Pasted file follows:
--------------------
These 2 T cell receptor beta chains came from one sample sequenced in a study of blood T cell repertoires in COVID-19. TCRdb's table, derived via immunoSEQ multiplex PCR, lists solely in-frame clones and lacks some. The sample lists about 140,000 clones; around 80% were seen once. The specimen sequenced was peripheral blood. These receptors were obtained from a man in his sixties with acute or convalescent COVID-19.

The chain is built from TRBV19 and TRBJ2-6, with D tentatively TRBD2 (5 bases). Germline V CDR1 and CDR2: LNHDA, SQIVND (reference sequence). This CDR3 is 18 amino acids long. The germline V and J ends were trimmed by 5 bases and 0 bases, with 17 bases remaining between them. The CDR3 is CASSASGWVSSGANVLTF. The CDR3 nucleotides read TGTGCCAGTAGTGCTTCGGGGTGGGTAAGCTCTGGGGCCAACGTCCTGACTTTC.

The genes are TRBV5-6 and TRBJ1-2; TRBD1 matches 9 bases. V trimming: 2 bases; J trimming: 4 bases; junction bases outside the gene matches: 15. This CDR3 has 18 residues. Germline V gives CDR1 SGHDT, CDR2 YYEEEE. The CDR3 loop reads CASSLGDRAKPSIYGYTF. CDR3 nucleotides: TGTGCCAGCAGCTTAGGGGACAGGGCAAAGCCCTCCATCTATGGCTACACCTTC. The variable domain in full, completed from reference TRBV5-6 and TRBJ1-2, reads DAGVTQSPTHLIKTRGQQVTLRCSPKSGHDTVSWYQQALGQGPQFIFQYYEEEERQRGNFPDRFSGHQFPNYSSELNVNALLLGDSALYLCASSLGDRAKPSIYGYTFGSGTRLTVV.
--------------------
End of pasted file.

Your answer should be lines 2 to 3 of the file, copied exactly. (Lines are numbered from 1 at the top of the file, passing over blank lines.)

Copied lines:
The chain is built from TRBV19 and TRBJ2-6, with D tentatively TRBD2 (5 bases). Germline V CDR1 and CDR2: LNHDA, SQIVND (reference sequence). This CDR3 is 18 amino acids long. The germline V and J ends were trimmed by 5 bases and 0 bases, with 17 bases remaining between them. The CDR3 is CASSASGWVSSGANVLTF. The CDR3 nucleotides read TGTGCCAGTAGTGCTTCGGGGTGGGTAAGCTCTGGGGCCAACGTCCTGACTTTC.

The genes are TRBV5-6 and TRBJ1-2; TRBD1 matches 9 bases. V trimming: 2 bases; J trimming: 4 bases; junction bases outside the gene matches: 15. This CDR3 has 18 residues. Germline V gives CDR1 SGHDT, CDR2 YYEEEE. The CDR3 loop reads CASSLGDRAKPSIYGYTF. CDR3 nucleotides: TGTGCCAGCAGCTTAGGGGACAGGGCAAAGCCCTCCATCTATGGCTACACCTTC. The variable domain in full, completed from reference TRBV5-6 and TRBJ1-2, reads DAGVTQSPTHLIKTRGQQVTLRCSPKSGHDTVSWYQQALGQGPQFIFQYYEEEERQRGNFPDRFSGHQFPNYSSELNVNALLLGDSALYLCASSLGDRAKPSIYGYTFGSGTRLTVV.